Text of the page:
Back in early 2015, I had to deal with a fractured dog tooth in my Boxer mix Buzz.
This was a few months before I switched him and his sister Missy from kibble to raw dog food.
Buzz fractured one of his upper molars by chewing on a smoked beef bone. You know, the kind you can buy at your local grocery store.
Had I known what I know NOW (2021), I never would have offered those bones because they’re WAY TOO HARD.
If you don’t take anything else away from this blog post, here’s the most important lesson I learned.
Never feed bones from large hooved ruminants like deer or cows, regardless of whether they’re raw or smoked.
Those bones are much more dense and hard than poultry bones.
It makes sense when you think about it. After all, they have to hold up hundreds of pounds of animals, whereas poultry bones support considerably less animal weight.
Here’s the whole story.
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Smoked Beef Bones As A Doggy Christmas Gift
It all started with a Christmas gift.
When my neighbor asked if the pups could have a smoked beef bone from the local grocery store for Christmas, I enthusiastically agreed because the pups love to chew.
As expected, they both loved their Christmas gifts, and chewed on them for about 30-60 minutes every day.
After that time, I’d take them away.
At that point in time, Missy & Buzz had been chewing on antlers for over 3 years. They started chewing on them as puppies to relieve their toothing pain.
Additionally, I also offered them their chews as a way of preventing boredom. For example, in between walks and when I needed some me-time. However, I will say that I ALWAYS supervised their chew time.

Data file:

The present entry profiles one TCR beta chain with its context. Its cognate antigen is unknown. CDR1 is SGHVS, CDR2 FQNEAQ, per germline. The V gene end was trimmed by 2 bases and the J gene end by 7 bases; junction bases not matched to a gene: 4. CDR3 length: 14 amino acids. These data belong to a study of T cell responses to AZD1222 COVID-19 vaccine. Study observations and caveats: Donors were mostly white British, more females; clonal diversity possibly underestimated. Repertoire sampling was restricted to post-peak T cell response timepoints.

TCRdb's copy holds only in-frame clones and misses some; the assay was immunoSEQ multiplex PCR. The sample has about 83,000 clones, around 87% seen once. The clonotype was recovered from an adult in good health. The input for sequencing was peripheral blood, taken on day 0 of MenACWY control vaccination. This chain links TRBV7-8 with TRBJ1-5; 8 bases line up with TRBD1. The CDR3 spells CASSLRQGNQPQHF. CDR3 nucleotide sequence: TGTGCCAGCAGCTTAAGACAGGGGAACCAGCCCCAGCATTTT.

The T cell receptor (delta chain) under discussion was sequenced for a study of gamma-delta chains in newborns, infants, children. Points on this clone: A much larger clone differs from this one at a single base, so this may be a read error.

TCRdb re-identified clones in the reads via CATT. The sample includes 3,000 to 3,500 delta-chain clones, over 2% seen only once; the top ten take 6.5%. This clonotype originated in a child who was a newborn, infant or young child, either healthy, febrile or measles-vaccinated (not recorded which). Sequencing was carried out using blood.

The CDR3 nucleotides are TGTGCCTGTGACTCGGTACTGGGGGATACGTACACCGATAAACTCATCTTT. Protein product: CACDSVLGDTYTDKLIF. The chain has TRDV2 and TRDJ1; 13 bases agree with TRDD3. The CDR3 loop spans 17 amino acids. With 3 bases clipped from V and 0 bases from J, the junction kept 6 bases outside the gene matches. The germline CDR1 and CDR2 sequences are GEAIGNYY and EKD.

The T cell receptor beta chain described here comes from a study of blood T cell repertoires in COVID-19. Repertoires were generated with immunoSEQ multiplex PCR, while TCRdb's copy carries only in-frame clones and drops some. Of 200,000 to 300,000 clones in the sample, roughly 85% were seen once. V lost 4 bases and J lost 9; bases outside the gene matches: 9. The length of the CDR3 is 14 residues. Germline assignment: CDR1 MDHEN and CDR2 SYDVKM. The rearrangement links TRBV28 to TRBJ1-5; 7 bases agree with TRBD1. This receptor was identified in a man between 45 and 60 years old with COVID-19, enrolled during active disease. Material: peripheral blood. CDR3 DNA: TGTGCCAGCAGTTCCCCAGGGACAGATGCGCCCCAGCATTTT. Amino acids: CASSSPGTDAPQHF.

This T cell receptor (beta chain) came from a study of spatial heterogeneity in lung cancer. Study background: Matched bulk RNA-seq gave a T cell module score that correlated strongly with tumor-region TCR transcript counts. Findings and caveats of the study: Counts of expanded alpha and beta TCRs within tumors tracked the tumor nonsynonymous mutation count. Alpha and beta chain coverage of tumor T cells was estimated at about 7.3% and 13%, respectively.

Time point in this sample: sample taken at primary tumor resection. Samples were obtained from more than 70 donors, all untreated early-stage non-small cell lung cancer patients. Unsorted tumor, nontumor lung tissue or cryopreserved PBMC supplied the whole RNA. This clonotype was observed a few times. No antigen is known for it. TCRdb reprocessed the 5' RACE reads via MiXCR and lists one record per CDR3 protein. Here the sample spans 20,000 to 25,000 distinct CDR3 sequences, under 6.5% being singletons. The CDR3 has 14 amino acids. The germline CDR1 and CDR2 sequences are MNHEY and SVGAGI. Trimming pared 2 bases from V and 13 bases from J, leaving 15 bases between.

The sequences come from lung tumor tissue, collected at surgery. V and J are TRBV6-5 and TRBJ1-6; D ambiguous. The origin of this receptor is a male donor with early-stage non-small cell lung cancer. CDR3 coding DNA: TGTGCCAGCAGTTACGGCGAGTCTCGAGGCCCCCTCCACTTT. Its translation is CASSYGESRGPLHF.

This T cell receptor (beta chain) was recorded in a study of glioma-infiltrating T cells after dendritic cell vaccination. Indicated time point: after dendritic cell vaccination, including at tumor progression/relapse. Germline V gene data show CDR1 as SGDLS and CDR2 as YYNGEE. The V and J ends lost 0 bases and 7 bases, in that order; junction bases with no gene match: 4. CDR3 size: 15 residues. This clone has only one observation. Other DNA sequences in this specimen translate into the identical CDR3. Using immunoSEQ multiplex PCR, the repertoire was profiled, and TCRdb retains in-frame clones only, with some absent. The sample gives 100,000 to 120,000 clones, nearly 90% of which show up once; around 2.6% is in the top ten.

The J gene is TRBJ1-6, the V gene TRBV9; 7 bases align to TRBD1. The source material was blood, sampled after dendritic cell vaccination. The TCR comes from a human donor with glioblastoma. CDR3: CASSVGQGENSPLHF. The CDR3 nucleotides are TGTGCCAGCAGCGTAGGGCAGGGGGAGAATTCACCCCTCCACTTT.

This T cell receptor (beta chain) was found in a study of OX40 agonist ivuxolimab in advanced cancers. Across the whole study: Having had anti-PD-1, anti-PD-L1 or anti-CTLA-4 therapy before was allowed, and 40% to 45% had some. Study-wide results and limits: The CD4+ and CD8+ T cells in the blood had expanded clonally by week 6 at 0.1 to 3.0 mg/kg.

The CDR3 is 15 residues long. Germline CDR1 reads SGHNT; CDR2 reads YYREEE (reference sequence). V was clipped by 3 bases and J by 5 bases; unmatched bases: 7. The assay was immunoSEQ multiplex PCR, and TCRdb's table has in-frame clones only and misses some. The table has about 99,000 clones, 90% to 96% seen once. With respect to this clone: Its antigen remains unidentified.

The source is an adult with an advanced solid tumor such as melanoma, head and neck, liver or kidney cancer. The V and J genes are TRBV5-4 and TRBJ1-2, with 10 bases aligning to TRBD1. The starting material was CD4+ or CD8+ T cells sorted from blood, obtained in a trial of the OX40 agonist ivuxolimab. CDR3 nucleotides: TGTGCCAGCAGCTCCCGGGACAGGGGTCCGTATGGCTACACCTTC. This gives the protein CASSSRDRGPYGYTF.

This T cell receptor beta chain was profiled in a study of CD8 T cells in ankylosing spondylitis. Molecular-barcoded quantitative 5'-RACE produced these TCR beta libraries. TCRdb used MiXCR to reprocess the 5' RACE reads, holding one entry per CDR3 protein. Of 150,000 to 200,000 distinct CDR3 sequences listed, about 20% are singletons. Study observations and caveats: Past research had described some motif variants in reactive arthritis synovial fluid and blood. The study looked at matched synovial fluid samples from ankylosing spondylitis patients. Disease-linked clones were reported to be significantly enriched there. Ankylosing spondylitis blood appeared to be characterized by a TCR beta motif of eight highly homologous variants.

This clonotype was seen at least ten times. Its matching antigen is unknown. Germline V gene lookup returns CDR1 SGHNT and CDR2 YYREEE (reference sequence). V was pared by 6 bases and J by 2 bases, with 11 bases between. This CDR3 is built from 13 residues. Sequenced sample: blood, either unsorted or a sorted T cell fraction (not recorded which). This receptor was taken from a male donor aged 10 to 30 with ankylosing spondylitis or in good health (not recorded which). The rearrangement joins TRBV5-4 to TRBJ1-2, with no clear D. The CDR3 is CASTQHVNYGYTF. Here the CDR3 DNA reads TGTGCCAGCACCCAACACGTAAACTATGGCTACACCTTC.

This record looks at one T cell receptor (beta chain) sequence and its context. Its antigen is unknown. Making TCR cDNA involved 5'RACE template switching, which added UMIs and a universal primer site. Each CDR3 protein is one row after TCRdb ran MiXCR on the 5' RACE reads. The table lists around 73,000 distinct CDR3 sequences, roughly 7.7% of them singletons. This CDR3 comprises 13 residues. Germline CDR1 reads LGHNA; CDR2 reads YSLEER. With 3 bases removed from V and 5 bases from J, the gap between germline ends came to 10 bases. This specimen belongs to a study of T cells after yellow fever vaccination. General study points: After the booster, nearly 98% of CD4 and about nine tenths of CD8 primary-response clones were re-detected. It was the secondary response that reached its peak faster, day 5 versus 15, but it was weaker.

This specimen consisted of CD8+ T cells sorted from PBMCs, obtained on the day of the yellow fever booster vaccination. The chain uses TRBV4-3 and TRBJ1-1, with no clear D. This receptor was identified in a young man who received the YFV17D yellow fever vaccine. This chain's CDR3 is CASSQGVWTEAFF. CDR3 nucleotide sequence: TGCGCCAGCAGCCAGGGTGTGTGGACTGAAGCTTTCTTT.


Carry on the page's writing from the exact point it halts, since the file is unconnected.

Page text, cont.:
A Broken Dog Tooth: Symptoms
So one week, the pups were busy chewing on their respective beef bones when Buzz stopped chewing all of a sudden. I thought it was a little strange, but figured that he might just want to take a little break and get some water.
He started chewing again after a little while, but not as enthusiastically as before.
I still didn’t think too much of it, but figured that now would actually be a good opportunity to brush his teeth.
As always, I began brushing his teeth on the upper left side of his jaw. However, as soon as I started brushing, he pulled back & yelped.
Now this was a clear indicator that something was just not right. That’s because usually, the pups start drooling in anticipation of the flavored toothpaste whenever I pull out their toothbrush.
I checked Buzz’s mouth, and sure enough!
His upper left molar in the far back of his mouth was fractured. The pulp & the bright red pulp tissue was clearly showing. I later learned that the pulp is the nerve and blood supply of each dog tooth.
Enter The First Aid Companion For Dogs & Cats, by Amy D. Shojai
Since I wasn’t familiar with dog tooth problems, I looked up tooth damage in my go-to pet emergency book. The First Aid Companion For Dogs & Cats, by Amy D. Shojai.
The section about damaged dog teeth mentions that damaged dog teeth can occur in dogs who chew hard bones as well as rocks, wires, etc.
Veterinary Treatment Of Buzz’s Fractured Dog Tooth
After I noticed Buzz’s broken tooth, the next step was to get in touch with our vet and to bring Buzz in for an exam & assessment, that same day.
Our vet Dr. Schaller quickly diagnosed his problem, and scheduled his tooth removal surgery for the next day.